Experts warned the fall in CT and MRI testing between April and August could have deadly consequences for tens of thousands of patients – and cause the NHS huge problems in the future as the extent of life-threatening illnesses becomes clear. Dr Jodie Moffat, head of early diagnosis at Cancer Research UK, said: “This is another huge challenge because of the pandemic and could mean patients being tested and investigated later. “For someone with cancer it could make a huge difference to outcomes.
“This drop off is hugely worrying and should be raising alarm bells.”
Under-Statistics from the Diagnostic Imaging Dataset laid bare the impact the peak of the first wave of the pandemic had on the urgent investigation of suspected cancer.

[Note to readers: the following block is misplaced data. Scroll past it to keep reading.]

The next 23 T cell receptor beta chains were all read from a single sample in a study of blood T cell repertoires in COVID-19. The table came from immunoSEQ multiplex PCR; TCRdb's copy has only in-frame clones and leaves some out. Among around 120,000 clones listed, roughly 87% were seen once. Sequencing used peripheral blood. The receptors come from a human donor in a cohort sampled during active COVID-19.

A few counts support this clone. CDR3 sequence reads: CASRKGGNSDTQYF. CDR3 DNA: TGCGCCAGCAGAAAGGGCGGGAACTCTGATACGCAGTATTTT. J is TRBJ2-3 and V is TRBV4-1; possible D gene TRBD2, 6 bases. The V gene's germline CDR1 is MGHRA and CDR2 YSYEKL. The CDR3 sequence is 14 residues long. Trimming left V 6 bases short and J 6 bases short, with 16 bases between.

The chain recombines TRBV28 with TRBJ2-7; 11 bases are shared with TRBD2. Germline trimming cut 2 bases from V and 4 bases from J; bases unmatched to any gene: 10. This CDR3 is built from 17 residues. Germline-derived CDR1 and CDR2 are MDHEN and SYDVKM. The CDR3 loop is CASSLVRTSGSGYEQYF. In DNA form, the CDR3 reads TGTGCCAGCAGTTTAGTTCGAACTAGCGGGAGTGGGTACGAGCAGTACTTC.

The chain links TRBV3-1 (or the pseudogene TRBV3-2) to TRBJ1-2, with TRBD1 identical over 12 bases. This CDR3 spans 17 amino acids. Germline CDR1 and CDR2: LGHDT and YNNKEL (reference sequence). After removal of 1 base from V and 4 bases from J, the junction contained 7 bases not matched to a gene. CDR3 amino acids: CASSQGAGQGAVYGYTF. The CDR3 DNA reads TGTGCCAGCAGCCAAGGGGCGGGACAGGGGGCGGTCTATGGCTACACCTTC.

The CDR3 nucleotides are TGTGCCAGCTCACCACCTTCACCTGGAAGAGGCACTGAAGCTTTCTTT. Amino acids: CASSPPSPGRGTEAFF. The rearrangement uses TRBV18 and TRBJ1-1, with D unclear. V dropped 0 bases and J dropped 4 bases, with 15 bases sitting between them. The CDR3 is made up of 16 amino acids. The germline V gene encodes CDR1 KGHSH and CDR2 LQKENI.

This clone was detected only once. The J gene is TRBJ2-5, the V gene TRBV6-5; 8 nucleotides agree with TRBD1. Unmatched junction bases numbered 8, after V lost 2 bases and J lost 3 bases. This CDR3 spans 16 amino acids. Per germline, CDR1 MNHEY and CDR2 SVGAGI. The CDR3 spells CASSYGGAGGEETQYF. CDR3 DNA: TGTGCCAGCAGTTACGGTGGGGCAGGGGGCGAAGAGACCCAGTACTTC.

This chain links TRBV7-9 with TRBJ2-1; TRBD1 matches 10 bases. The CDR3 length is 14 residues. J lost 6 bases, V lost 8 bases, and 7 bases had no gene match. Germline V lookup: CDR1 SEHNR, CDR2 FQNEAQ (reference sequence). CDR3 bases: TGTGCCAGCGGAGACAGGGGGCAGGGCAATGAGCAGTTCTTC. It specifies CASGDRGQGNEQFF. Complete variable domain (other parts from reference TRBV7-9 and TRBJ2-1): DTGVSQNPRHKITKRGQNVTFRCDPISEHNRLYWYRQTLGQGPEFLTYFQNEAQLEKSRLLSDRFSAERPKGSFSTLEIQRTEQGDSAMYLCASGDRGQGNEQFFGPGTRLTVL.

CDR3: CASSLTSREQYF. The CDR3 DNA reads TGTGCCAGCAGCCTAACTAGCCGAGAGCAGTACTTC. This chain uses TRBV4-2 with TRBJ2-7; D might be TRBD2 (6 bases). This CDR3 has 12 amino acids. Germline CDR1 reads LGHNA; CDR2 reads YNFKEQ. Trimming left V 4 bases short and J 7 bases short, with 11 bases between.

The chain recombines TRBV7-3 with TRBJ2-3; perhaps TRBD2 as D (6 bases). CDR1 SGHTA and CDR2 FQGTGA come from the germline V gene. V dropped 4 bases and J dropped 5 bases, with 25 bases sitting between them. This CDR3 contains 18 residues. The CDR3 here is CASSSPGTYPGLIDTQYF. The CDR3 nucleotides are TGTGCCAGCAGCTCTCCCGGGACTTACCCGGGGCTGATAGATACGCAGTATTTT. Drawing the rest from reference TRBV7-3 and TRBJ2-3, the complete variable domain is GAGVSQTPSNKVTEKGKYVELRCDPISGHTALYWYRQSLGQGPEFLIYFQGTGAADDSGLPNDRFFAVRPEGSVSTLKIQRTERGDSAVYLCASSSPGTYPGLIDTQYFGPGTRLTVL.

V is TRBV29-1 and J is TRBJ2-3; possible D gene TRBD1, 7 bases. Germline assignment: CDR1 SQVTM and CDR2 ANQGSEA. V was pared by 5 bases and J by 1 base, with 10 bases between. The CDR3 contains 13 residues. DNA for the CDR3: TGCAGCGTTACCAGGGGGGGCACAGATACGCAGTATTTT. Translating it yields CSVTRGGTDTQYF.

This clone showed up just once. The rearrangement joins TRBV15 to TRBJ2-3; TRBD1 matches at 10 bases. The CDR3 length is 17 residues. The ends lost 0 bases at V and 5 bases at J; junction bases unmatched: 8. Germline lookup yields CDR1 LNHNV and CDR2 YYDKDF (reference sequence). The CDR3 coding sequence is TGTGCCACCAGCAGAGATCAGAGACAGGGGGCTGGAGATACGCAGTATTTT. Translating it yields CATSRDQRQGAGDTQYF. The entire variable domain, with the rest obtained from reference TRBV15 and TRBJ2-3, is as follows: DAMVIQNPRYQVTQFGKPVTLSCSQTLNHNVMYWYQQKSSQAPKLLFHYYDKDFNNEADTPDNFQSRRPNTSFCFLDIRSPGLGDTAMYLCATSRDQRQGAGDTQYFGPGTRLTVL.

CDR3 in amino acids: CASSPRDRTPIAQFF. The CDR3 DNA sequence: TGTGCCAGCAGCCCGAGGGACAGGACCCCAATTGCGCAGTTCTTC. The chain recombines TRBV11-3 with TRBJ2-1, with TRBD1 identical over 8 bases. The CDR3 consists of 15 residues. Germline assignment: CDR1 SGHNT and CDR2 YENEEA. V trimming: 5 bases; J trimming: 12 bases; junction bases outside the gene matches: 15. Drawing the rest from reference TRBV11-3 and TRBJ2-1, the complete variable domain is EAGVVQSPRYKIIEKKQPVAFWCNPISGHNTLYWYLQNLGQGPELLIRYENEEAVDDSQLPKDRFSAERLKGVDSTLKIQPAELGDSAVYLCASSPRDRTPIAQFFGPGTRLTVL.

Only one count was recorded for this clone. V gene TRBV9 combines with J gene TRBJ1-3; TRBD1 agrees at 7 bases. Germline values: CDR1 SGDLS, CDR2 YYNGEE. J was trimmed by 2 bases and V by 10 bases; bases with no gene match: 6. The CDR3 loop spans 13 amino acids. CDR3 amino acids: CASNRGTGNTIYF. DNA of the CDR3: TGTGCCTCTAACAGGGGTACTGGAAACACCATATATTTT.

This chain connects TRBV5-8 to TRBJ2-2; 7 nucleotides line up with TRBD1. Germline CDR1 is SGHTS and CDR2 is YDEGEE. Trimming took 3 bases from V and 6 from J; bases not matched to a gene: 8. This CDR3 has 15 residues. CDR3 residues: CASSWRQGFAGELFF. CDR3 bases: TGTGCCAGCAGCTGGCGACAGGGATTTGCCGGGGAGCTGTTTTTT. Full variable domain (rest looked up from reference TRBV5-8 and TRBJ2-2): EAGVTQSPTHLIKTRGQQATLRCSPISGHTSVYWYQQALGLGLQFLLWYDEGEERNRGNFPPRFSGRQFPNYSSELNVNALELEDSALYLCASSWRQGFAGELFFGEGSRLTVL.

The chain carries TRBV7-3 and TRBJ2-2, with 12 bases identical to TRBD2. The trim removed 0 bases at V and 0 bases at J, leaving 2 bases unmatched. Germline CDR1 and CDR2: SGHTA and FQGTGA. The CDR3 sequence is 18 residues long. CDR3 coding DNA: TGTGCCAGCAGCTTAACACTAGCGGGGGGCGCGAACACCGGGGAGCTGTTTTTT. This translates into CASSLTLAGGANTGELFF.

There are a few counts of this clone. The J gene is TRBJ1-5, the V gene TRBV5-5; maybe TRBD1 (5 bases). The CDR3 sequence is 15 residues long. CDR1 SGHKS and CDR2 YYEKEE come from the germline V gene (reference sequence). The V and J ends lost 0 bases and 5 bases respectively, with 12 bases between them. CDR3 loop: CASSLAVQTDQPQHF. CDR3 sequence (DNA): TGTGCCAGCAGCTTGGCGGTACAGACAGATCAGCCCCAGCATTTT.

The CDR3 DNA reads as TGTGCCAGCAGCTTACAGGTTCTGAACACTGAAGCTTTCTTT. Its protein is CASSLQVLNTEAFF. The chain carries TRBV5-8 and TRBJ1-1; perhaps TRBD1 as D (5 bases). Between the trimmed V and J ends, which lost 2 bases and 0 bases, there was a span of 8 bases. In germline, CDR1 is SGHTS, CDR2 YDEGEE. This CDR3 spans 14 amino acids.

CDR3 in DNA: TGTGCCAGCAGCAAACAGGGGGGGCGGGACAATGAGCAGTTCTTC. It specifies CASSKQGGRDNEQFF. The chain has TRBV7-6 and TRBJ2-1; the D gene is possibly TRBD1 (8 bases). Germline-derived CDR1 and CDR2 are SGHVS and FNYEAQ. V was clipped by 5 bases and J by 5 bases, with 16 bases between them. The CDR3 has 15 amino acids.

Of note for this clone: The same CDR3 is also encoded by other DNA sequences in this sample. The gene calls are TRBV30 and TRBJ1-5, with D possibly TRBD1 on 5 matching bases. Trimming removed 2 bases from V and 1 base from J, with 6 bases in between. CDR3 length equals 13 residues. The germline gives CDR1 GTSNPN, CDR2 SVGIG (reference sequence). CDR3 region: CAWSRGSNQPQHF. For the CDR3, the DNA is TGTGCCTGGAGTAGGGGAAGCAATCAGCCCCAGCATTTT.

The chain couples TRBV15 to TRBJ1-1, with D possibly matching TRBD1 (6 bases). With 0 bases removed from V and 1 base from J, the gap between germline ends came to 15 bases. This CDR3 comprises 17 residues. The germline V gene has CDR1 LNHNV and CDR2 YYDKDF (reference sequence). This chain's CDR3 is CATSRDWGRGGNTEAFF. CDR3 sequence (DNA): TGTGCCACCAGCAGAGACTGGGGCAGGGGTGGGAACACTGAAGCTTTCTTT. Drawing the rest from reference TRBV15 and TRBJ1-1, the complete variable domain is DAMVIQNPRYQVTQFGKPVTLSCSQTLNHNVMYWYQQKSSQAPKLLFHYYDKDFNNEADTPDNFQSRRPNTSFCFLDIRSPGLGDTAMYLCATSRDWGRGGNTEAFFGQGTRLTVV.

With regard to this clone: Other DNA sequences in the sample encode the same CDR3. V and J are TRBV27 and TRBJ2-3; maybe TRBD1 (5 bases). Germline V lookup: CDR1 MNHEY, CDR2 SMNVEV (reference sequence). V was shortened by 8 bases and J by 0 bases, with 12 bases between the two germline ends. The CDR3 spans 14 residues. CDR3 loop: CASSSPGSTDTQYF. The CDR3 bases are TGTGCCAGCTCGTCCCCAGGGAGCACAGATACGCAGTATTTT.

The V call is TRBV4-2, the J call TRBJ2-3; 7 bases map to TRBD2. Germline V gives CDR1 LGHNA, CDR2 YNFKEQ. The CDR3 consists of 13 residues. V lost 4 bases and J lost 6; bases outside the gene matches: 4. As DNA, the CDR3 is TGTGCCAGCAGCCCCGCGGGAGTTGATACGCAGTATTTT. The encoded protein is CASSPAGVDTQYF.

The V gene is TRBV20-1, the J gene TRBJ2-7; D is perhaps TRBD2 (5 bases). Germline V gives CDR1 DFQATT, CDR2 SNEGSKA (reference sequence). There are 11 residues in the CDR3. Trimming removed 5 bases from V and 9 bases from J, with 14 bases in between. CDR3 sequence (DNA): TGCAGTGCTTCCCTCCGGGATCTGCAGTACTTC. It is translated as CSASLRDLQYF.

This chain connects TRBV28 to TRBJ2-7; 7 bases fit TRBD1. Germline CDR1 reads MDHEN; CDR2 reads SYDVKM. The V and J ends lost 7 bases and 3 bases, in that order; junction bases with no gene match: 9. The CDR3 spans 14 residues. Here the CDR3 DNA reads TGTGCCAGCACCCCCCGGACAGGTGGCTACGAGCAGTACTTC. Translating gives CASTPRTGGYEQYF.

It showed there were big falls in chest and abdomen CT scans, brain MRIs and chest X-rays between April and August from the same period in 2019.
Experts think this reflected the sharp fall in numbers of patients coming to see their GP during lockdown.
The statistics – analysed and audited by Cancer Research UK – showed large declines in overall numbers of imaging tests carried out in the four-month period.
But the number undertaken following a GP Direct Access referral fell by an even greater proportion.
Chest and abdomen CT scans were 35 per cent down. GP referrals dropped 53 per cent. Brain MRI scans fell by 42 per cent overall, while scans from a GP referral fell 50 per cent. Chest X-rays were 39 per cent lower and GP referral scans declined by 68 per cent.
The NHS said testing was now back to normal and the figures “understated the level of recovery in the most recent months”.
Professor Karol Sikora, Daily Express columnist and former director of the WHO cancer programme, said: “Getting a prompt imaging test is quite literally the difference between life and death for some patients.
“Ministers constantly use Covid-19 statistics to justify their restrictions.
“Perhaps it’s time other concerning statistics like these are given the same airtime.”